Derek Chauvin’s Lawyer Requests a New Trial

Allegations of a mistrial have led Derek Chauvin’s lawyer to request a new trial

Veronica Meiss

Information up to date as of May 7, 2021 

Former Minneapolis police officer Derek Chauvin was found guilty of three counts of murder last month, however his attorney, Eric Nelson, has requested a new trial.

In a four-page document, Nelson stated that he is requesting a new trial on the grounds of “interest in judgment; abuse of discretion that deprived the Defendant of a fair trial; prosecutorial and jury misconduct; errors of law at trial; and a verdict that is contrary to law.”

Nelson gave the court a four-page document that stated all of the reasons for requesting a new trial. 

Chauvin is currently awaiting sentencing, which will not happen until, at the latest, June 25. State sentencing guidelines suggest that Chauvin gets 12.5 years for each charge. If this happens, Chauvin would be in prison for roughly 38 years.

NPR’s Carrie Johnson reports that studies show that only seven police officers have been found guilty of murder since 2005. Johnson says that 1,000+ people die at the hands of police officers every year. 

  • Judge Peter Cahill failed to change where the venue was held
  • The court failed to sequester the jury and have them avoid all media
  • The jury failed to accurately reflect the law with respect to the three murder charges + use of force
  • The court ordered the State to lead witnesses on direct examination
  • The court failed to order that a record be made of the sidebars that occurred during the trial
  • A member of the jury went to a rally after the verdict to celebrate Chauvin’s charges


April 21 2021, 12:16 a.m. 

Derek Chauvin has been found guilty of all three murder charges. He is facing up to 75 years in prison, and his sentencing will be decided in eight weeks. 

Chauvin had been on bail since October; however, Judge Cahill revoked his bail and left Chauvin awaiting sentencing in jail.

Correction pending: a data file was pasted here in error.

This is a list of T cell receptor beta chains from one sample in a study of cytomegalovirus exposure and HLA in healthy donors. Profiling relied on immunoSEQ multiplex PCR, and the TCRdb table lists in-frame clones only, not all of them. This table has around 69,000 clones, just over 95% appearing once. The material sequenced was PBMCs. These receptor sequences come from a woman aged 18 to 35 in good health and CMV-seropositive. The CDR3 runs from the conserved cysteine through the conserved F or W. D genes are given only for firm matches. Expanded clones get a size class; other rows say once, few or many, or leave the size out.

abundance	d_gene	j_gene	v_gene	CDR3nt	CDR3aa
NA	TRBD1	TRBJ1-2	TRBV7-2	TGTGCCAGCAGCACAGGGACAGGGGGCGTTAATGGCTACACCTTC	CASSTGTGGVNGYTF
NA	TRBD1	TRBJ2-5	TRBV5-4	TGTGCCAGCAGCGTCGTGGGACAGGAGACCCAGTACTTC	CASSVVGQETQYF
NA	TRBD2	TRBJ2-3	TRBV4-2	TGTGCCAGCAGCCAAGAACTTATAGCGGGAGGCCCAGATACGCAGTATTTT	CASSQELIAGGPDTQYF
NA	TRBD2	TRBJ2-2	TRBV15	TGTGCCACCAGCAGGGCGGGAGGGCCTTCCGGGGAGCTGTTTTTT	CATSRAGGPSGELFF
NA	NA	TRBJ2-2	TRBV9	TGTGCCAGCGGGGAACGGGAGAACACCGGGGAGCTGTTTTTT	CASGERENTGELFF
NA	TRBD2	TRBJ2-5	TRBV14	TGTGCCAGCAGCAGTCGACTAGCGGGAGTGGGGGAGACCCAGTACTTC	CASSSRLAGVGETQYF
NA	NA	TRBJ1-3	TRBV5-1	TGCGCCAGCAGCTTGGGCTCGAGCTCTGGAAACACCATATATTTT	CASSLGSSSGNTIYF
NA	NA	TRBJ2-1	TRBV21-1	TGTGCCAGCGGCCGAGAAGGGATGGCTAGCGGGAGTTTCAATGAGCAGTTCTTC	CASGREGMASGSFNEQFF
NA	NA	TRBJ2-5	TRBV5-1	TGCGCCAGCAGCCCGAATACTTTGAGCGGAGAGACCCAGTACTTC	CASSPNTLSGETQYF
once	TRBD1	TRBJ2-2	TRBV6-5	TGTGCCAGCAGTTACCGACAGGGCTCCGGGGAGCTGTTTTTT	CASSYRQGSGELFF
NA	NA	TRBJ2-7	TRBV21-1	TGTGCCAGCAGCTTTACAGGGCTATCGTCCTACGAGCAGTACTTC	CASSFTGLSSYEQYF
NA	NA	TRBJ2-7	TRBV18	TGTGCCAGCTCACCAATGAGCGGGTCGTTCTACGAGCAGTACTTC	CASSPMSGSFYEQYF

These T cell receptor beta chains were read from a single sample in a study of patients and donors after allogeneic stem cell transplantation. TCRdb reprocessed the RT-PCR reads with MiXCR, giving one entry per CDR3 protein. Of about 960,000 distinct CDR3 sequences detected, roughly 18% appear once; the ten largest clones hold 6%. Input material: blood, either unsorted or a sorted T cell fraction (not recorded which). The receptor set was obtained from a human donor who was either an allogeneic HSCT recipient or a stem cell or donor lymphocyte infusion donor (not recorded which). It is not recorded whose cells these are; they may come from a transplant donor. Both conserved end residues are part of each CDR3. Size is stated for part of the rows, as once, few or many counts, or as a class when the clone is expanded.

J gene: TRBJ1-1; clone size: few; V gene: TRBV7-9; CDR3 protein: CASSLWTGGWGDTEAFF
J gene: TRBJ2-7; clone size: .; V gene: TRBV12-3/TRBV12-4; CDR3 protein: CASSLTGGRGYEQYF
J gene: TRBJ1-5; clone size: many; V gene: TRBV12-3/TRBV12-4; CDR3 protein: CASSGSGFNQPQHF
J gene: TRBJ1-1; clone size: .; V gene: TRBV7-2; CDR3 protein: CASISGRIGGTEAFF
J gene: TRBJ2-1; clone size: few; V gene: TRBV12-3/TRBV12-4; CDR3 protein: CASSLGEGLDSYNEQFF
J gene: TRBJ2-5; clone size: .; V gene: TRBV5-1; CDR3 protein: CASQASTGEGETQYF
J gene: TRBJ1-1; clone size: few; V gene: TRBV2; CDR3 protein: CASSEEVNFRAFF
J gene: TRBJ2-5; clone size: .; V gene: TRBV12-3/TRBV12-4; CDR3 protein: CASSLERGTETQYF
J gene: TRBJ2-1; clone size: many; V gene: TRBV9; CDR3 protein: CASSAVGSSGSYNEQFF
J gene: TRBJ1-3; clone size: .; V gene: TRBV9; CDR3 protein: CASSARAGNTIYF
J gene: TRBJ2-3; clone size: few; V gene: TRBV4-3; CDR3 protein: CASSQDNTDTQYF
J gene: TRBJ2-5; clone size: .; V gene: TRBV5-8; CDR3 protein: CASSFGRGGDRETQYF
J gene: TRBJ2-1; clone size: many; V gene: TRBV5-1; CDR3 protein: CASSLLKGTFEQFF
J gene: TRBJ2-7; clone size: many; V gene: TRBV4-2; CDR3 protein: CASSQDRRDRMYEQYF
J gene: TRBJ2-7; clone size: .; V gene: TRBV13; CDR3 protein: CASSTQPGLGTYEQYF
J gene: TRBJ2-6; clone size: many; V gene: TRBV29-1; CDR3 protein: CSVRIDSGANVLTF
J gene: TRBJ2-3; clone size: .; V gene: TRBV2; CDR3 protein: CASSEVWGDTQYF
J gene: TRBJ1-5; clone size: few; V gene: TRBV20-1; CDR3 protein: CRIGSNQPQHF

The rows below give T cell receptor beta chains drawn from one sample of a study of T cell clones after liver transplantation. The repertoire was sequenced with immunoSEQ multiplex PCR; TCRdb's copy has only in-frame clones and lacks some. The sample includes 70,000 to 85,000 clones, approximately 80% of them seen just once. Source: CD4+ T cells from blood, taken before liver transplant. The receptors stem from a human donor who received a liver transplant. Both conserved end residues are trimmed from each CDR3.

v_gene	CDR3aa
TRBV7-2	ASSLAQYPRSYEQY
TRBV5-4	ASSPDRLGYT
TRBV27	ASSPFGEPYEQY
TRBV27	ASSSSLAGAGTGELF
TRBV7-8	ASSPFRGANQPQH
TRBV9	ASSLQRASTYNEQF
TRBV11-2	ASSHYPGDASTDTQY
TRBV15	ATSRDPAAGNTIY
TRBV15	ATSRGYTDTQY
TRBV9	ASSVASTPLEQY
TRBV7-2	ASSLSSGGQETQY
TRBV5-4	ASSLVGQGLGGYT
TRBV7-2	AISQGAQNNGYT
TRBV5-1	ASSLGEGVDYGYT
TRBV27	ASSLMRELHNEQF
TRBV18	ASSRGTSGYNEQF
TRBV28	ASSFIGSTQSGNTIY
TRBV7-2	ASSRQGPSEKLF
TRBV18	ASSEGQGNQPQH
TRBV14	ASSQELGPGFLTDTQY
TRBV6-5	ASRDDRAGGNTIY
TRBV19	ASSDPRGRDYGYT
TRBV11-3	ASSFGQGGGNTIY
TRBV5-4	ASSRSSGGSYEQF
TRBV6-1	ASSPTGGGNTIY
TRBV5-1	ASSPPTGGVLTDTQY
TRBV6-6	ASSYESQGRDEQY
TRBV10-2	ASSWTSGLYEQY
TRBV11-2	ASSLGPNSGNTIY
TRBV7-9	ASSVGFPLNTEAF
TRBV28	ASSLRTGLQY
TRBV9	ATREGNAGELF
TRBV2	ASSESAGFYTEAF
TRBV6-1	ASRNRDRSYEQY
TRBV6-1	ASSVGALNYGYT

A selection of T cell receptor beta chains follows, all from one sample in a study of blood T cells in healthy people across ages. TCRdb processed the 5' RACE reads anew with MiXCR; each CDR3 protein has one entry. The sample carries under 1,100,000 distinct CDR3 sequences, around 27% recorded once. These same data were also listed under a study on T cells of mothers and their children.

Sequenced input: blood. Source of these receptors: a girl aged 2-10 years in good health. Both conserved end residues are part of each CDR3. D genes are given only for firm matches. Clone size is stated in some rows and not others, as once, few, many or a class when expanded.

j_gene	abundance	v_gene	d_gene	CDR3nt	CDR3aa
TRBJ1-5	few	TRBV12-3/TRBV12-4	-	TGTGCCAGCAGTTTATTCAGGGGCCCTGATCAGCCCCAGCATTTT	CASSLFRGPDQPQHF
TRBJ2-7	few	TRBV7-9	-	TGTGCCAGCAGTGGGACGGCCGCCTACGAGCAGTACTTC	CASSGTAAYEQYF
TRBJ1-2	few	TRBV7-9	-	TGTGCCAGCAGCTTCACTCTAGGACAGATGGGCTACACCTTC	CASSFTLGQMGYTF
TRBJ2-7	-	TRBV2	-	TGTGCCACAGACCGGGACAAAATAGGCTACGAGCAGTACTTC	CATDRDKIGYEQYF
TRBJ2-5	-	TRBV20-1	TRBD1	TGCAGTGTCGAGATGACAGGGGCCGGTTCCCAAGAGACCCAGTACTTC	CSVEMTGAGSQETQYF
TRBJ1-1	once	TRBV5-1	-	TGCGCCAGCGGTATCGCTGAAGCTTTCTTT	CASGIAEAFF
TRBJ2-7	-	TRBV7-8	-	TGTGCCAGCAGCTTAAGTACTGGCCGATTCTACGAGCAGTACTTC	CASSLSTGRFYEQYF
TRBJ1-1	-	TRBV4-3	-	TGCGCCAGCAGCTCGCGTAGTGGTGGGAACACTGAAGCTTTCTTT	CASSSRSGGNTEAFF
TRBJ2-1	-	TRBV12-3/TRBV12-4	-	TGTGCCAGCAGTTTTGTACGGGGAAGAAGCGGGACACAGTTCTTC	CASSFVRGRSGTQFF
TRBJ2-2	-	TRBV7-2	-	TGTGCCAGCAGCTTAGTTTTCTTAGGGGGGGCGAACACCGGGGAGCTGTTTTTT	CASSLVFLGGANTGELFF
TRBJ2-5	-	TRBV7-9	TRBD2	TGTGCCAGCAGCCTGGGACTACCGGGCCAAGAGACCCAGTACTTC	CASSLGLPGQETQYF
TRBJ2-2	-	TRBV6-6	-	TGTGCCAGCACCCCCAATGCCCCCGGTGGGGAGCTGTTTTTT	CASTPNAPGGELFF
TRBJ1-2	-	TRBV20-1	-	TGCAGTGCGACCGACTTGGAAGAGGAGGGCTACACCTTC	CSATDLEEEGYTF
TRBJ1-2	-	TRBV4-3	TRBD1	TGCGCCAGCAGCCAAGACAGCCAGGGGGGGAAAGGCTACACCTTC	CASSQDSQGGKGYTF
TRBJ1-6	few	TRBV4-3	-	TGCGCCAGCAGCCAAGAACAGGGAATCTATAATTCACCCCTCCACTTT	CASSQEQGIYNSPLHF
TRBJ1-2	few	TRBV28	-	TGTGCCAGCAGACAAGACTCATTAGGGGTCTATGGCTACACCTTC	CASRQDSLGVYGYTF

Minnesota’s sentencing law recommends 12.5 years for each charge, meaning that Chauvin would likely receive 38 years in prison. 

Floyd’s family has spoken publicly about Chauvin’s verdict. 

“I’m pleased that I know that change is here, and police are going to start being held accountable,” Floyd’s cousin, Paris Stevens said.

“To me, Emmett Till, he was the first George Floyd,” Floyd’s brother, Philonese Floyd said during a news conference. “It just wasn’t any cameras around. That’s the only thing that changed — the cameras, the technology. It helped open up doors because, without that, my brother just would have been another person on the side of the road left to die.”

After the verdict, many are calling for the Senate to pass a “policing bill” that bans chokeholds and no-knock warrants, creates a duty to intervene, creates a public registry and ends qualified immunity. 

Creating a duty to intervene means that when an officer sees another officer using unnecessary force, they are allowed to intervene. Creating a public registry establishes a national police misconduct registry so that if an officer has a history of misconduct, it can always be accessed in court. Ending qualified immunity protects government officials from being held responsible for violations; the officer committing the misconduct would be made accountable, not the department or official. President Biden will address this request next week. 

The Justice Department is launching an investigation on the Minneapolis Police Department’s training and practices to ensure something like this does not happen again.